I cant think of any top restaurants I have ever eaten at that used this method, not to say they don’t but none around here (that I’m aware of) do. For instance the head chef at the Mansion at Turtle Creek here in Dallas (a top restraint) uses a Hasty Bake Charcoal grill for the very reason I described above. I am not the only one that believes that LP Gas over direct flame is a poor way to cook cretin cuts of beef, many others believe this too.

Why is everyone so hung up on condensation, what makes anyone think there has to be condensation to have Wet Heat? Why would their be condensation on a pot or pan that is directly sitting on an open Wet heat flame anyway, it would burn off. However steaming or Wet heat will penetrate the meat and this moisture will inhibit the Maillard reaction somewhat.

If the condensation burns off from the heat is it now considered Dry Heat?

Doesn’t moisture in meat have to evaporate before searing can take place?

Please correct me where my thought path goes astray, I can take it.
post #49 of 54
Let's just put it this way. The autoignition temperature of propane is something around 450C (840F). At normal pressures and at that temperature, water vapor, one of the byproducts of propane combustion, is spread into the surrounding atmosphere at such a high rate it's local presence is practically nil.

That's why you get asked about condensation. If there was a lot of water in one place, there would be evidence. There is no evidence, hence there's not much local water. QED.

I seriously doubt you have enough plasma physics for me to get much deeper than that. I know I don't, and I'm pretty sure I've got a lot more than you.

Furthermore, you're using language very loosely when you talk about "direct" heat, and I shouldn't have humored you by accepting the convention in my last post. All broiling is done with one sort of "direct" heat or another -- whether contact or radiant. In cooking, the only "indirect" is convection. In contact, radiant, and convection are the big three when it comes to heat-energy transference for cooking.

Most "direct" gas cooking is some sort of radiant. You can look up "char grills," gas fired IRs, "flavor bars," and other systems to see a variety of ways in which natural gas or propane are used to produce radiant heat.

Typical gas grills don't use the radiance from the flame only, while typical broilers do. Most grills heat some sort of intermediary material such as a ceramic briquette, a "flavor bar," a ceramic infra red plate, etc., to produce a percentage of the radiation for energy transference. On the other hand, gas broilers usually just expose the meat to the radiation produced by the gas itself, by putting the meat below the burner. Modern IR broilers are similar to grills, but with the ceramic element mounted above the meat.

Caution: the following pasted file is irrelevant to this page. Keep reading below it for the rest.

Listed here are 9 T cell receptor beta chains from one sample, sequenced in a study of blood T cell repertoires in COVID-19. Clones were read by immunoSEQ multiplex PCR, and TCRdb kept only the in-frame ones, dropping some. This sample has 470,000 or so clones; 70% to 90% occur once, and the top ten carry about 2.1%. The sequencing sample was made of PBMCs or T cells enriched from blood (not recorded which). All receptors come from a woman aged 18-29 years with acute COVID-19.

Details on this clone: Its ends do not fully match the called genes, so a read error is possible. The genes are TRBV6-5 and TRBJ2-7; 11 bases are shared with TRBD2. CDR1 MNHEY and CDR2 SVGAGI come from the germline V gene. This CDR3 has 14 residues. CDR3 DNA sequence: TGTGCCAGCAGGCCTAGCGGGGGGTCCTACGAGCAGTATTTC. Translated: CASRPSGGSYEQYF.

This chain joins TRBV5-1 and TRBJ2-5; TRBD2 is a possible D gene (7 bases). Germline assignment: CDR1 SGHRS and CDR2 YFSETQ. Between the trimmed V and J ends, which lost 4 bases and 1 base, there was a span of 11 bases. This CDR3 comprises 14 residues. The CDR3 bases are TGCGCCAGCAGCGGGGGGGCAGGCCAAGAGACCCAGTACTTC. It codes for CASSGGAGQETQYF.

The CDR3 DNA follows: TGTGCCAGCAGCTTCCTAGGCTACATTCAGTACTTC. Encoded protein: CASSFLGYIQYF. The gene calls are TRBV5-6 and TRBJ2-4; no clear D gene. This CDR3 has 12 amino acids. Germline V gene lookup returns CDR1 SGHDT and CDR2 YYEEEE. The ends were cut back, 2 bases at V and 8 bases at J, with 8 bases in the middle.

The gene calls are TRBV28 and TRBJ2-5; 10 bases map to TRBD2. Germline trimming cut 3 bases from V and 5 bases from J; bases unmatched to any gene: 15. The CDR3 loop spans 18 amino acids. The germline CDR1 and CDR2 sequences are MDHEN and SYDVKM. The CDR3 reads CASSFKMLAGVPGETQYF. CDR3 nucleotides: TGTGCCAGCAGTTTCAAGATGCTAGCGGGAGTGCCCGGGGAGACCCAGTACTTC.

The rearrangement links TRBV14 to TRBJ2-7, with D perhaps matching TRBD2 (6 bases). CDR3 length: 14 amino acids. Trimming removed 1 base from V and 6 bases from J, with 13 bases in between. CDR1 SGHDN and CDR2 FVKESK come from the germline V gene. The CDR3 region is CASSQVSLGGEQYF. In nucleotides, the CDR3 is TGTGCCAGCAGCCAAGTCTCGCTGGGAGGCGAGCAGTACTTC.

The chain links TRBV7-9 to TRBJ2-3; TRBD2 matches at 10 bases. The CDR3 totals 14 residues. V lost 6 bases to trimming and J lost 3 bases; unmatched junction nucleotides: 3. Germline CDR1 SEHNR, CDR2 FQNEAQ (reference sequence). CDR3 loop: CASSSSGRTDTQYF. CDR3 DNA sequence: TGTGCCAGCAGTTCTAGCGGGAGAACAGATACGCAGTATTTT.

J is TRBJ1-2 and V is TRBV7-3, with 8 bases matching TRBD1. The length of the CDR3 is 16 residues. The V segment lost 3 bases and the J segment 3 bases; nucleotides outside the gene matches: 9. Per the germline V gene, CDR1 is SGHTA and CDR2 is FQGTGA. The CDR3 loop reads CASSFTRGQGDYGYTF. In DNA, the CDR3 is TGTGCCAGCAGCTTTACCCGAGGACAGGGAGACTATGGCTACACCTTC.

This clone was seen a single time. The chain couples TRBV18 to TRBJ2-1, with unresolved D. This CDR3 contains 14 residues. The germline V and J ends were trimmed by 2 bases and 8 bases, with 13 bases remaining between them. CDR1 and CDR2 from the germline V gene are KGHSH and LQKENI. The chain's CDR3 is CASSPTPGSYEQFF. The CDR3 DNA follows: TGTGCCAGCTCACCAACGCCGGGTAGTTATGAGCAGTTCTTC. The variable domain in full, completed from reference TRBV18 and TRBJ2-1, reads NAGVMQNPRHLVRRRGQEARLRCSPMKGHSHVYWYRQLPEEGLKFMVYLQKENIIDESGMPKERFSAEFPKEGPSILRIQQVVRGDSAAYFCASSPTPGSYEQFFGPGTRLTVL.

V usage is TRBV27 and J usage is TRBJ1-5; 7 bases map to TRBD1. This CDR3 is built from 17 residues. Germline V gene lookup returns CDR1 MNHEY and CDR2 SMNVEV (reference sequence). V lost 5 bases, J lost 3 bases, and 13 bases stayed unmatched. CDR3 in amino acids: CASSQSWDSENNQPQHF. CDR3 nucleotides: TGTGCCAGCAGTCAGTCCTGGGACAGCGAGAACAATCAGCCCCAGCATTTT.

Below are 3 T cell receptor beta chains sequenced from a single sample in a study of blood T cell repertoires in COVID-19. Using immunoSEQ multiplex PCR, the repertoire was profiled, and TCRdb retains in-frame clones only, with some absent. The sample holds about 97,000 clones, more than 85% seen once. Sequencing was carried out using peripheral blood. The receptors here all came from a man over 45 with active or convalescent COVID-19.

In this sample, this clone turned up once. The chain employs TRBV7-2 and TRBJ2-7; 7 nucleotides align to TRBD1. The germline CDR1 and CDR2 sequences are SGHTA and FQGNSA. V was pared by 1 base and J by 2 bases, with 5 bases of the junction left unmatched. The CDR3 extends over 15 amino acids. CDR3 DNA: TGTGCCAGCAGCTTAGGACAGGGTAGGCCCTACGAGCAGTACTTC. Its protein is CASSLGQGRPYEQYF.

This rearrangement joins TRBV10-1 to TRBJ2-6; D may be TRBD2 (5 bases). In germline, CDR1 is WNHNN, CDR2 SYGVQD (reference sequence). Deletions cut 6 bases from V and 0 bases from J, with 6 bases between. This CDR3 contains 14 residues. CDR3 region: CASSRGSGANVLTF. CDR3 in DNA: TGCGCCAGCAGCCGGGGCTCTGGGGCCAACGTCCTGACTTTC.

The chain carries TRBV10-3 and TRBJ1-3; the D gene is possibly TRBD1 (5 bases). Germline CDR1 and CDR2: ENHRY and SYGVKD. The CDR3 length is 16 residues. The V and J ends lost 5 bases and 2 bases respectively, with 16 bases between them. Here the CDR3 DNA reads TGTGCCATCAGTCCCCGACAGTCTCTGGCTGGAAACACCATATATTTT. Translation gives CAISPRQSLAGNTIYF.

Same amount of gas being burned, sometimes more -- but no moisture.

The Hasty Bake uses a combination of radiant (from the metal between the charcoal and the meat) and convection to cook. The purpose of the Hasty Bake design is to prevent flare ups. The idea is that the charcoal scent gets to the meat even though it's not directly exposed to the coals.

Last, perhaps I misunderstand the situation, but I don't feel any obligation to teach you enough about physics, chemistry and cooking to correct all of the misinformation in your original post. That doesn't make you right, it just makes me lazy.

post #50 of 54
Steam well above its boiling point behaves like other gases.

It is the latent heat in evaporation or condensation that makes the difference.

300 degree steam is not wet at all! It is very different from 212 degree steam! For grilling, superheated steam may as well be nitrogen in its physical properties.

I am not doubting your personal experience, but it may have been different things that made you not like gas grilling.
post #51 of 54

I had no idea someone could be so pompous and presumptuous without even knowing anything about what my understanding or knowledge is, WOW!! You’d think I was trying to shove it down your throat or something, it’s just an opinion!

I'll think about a few points and respond with no condensation or like presumptions and try to treat you as intelligent as you believe you are, I mean, maybe your are the smartest in cooking chemistry and plasma physics, ….What do I know about you, Nothing!

You do know it was just an opinion based on at least some logical experience and deduction??

This isn’t Star Trek trivia, no need to get in a twist; I’m actually just looking for some mutual respectful conversation.

I guess you have too high a post count and presence to fall under any moderated rules of respectful conversation, but I expect I will get warned for being so verbally shocked.
post #52 of 54
This discussion has really gone downhill. Please let's get back on track or this thread will be closed down. And here's a great idea...If you can't play nice then don't post! Really. Most of us come here to read and learn, not to read a bunch of pissy, pompous posts. I have enough of that at work. This is not the place to get on a high horse and pontificate to your heart's desire, especially at the expense of others. If that's your goal then get your own website.
post #53 of 54
I do like charcoal...but I believe there is a place for gas. If I don't want any other flavor added, other than the incinerated fat dripping adding a bit of that "grilled" flavor.

I think of it as an ingredient that I'm adding to the dish. Sometimes you may want that lovely charcoal, lump, wood taste. But not always. There are many times when I simply want the food to be the main ingredient that I taste.

post #54 of 54
I'm closing this thread before anyone does something they'll regret.
New Posts  All Forums:Forum Nav:
  Return Home
  Back to Forum: Food & Cooking
This thread is locked › ChefTalk Cooking Forums › Cooking Discussions › Food & Cooking › Grills: Gas or Charcoal?